Schools hampered by rising numbers

IT is with considerable frustration that I read of the case of Jamie Lowe and his failure to get into Heene First School.

I am a governor of the school and I have looked into the situation of allocation closely this year. For the first time in recent years, Heene is over-subscribed with applicants.

Heene is deservedly popular with an outstanding Ofsted, good examination results and a reputation for a small, local community school. However, this is not the only reason for over-subscription. The population of “rising fives” in the Heene catchment area has increased greatly in recent years. The preschool run by my church (St Matthew’s Pre-school) is so over-subscribed, it has opened its waiting list for September, 2012, despite having increased maximum attendance twice in two years.

It was predictable that the situation of over-subscription to Heene would arise. The catchment area runs from the railway line to the sea, but the school is in the northern part of the catchment. If there is over-subscription from within catchment, it is those furthest away as the crow flies who do not get in.

Therefore, inevitably, it is those near the seafront who will be excluded. At the same time, those children will not get into any other school that is oversubscribed because they are out of catchment.

Due to this population increase, the schools surrounding Heene are the ones that are also full. Thus, the children living near the seafront are severely disadvantaged in the system over all other children in Worthing.

This year, if you live in the area approximately south of Rowlands Road and east of Grand Avenue, the schools allocated appear to have been Durrington or Hawthorns. They were almost certainly on no-one’s preference list, due to distance. This is deeply unjust. Jamie Lowe has been dreadfully treated by the county system.

What can be done about this? First of all, Heene governors can do nothing. We are equally powerless when it comes to over-subscription.

One solution is a change in catchment areas. However, that would mean Heene’s catchment area becoming very long and thin and would only pass the same pressure to neighbouring schools, also full.

A second solution (which would have worked this year) is that all first preferences from within Heene catchment get in. It is bizarre (and something I cannot explain or even understand) that second or third preference children in catchment, having failed to get into their other preferences due to over-subscription in those schools, were given a place at Heene, ahead of those in Heene catchment who put Heene as first preference (like Jamie Lowe) who live further away. It would be good for someone from county to explain the justice of those decisions. There is a rumour that they were simply computer generated.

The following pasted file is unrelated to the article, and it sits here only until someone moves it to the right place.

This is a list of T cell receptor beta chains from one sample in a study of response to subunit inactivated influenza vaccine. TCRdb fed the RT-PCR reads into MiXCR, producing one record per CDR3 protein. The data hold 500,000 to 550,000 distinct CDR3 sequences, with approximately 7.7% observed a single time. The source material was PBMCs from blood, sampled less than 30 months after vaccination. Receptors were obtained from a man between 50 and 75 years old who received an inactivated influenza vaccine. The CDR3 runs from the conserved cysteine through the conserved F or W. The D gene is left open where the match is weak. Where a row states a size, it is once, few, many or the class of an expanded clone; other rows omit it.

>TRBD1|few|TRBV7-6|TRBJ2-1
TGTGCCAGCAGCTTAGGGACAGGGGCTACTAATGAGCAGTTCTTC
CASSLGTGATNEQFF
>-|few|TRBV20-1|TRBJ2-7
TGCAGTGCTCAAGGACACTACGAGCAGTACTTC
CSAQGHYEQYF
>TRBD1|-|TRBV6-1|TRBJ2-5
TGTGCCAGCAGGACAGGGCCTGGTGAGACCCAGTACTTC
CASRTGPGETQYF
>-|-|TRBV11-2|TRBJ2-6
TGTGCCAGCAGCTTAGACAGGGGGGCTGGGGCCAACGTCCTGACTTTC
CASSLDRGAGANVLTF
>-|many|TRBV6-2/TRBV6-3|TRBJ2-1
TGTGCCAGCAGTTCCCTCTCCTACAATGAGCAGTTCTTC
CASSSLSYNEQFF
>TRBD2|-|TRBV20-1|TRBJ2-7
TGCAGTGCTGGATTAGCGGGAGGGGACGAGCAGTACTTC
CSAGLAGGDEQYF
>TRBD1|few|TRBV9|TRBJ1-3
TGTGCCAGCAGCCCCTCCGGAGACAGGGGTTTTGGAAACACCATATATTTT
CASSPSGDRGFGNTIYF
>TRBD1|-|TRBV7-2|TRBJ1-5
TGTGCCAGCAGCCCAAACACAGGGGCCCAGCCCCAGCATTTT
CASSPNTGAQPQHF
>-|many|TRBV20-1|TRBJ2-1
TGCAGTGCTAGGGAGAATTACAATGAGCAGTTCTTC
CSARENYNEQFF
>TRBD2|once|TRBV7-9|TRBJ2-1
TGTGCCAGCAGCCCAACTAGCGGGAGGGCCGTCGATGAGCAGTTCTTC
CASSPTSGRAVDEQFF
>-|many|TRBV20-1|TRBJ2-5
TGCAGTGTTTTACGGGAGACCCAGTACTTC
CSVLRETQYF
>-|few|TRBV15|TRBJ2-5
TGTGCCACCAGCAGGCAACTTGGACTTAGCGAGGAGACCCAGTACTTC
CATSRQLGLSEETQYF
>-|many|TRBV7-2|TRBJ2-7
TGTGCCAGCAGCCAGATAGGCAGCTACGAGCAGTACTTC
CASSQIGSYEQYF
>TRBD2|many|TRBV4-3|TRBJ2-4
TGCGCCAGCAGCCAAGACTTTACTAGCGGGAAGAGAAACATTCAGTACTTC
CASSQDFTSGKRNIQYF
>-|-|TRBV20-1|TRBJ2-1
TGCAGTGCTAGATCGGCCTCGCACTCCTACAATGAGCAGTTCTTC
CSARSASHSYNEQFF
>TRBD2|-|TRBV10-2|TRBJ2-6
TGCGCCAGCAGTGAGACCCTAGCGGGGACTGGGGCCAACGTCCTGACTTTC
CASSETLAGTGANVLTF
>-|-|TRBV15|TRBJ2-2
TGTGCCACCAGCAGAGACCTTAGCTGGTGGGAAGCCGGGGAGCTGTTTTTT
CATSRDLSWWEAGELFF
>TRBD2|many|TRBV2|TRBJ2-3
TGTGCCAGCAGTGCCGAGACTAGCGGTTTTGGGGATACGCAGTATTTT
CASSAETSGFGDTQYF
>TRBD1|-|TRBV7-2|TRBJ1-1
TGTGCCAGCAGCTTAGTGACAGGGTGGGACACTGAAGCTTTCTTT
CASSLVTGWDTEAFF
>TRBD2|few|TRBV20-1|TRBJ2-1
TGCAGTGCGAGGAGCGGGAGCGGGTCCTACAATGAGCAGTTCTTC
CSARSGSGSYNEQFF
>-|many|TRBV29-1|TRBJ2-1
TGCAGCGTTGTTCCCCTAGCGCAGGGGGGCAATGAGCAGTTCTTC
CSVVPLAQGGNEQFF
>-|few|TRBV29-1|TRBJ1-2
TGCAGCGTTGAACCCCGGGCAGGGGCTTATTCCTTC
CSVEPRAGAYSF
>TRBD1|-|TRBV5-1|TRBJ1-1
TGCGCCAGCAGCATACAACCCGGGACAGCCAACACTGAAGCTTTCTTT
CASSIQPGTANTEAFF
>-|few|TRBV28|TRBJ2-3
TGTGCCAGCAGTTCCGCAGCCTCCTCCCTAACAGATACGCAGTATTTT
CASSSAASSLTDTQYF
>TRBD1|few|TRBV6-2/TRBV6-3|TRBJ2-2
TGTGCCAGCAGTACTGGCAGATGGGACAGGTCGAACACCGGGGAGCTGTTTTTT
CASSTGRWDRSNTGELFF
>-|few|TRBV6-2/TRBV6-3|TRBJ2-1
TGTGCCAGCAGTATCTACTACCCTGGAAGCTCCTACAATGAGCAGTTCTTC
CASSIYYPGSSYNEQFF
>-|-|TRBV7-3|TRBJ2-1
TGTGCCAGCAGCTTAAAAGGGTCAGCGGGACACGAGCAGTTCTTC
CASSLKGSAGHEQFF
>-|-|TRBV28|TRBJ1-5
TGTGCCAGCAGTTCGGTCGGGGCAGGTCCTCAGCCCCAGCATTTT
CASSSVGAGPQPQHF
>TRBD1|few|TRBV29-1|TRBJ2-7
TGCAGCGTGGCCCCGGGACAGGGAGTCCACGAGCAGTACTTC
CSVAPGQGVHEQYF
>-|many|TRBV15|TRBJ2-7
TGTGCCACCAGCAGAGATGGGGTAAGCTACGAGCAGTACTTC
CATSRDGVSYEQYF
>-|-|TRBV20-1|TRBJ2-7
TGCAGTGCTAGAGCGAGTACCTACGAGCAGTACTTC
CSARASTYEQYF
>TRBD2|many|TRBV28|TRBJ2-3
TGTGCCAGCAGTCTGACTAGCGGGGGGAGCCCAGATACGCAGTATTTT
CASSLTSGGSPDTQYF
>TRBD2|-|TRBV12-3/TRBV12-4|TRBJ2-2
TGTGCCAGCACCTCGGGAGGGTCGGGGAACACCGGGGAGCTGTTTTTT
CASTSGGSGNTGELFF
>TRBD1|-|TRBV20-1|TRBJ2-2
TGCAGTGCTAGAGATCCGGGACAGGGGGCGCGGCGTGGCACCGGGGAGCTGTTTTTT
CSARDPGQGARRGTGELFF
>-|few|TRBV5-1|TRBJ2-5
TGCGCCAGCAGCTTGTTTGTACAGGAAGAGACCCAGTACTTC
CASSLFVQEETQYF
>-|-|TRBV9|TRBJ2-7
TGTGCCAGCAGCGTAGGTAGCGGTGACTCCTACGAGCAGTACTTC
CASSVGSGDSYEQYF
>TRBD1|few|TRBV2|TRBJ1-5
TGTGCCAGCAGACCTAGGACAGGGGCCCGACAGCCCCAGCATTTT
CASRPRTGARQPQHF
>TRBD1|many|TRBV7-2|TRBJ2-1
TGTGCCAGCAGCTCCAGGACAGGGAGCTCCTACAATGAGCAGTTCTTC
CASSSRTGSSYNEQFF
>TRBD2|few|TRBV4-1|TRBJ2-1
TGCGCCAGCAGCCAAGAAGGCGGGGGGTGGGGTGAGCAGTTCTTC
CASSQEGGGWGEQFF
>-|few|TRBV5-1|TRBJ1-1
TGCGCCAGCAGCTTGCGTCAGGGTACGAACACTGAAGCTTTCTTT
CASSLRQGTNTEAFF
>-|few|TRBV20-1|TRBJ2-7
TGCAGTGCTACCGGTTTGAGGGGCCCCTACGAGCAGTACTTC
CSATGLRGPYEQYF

Another possibility would be to start working a feeder school system (rather than catchment area). This removes any sense of “choice” (commonly believed but never real) or “preference”. However, it does mean that children stay together throughout their school years, increasing bonds of friendship and security.

However, the real solution comes with money and a building programme. County has always opposed this on the grounds that there is no overall population increase in Worthing. Tell that to the parents of Jamie Lowe!

There is a marked demographic shift of young families from the north to the south of the town. This means our schools are in the wrong places. At the same time, Worthing desperately requires a change from a middle school/first school system to a primary system.

Every other area in West Sussex has been given the opportunity to change except Worthing, which has been deprived by West Sussex on (again) the grounds of cost. A primary system is preferable educationally but it would also give the opportunity to increase capacity by ensuring any new building work happened at schools where there was population increase.

At present, the preference system is a game and you need to know your catchment area, whether the school in your catchment area was over-subscribed on first (or second) preferences last year, and the same for neighbouring schools.

In the case of over-subscription, you need to find out whether your home was inside or outside the area where children got in. Having got this data (and hoping there isn’t too great a population change in one year), one can then start assessing preferred schools and the possible penalty for not putting the catchment school as first preference.

But, if you are in the position of Jamie Lowe, the only answer is to move house – for him there was no meaningful preference.

Rev John Chitham

governor of Heene First School and vicar of St Matthew’s Church

Tarring Road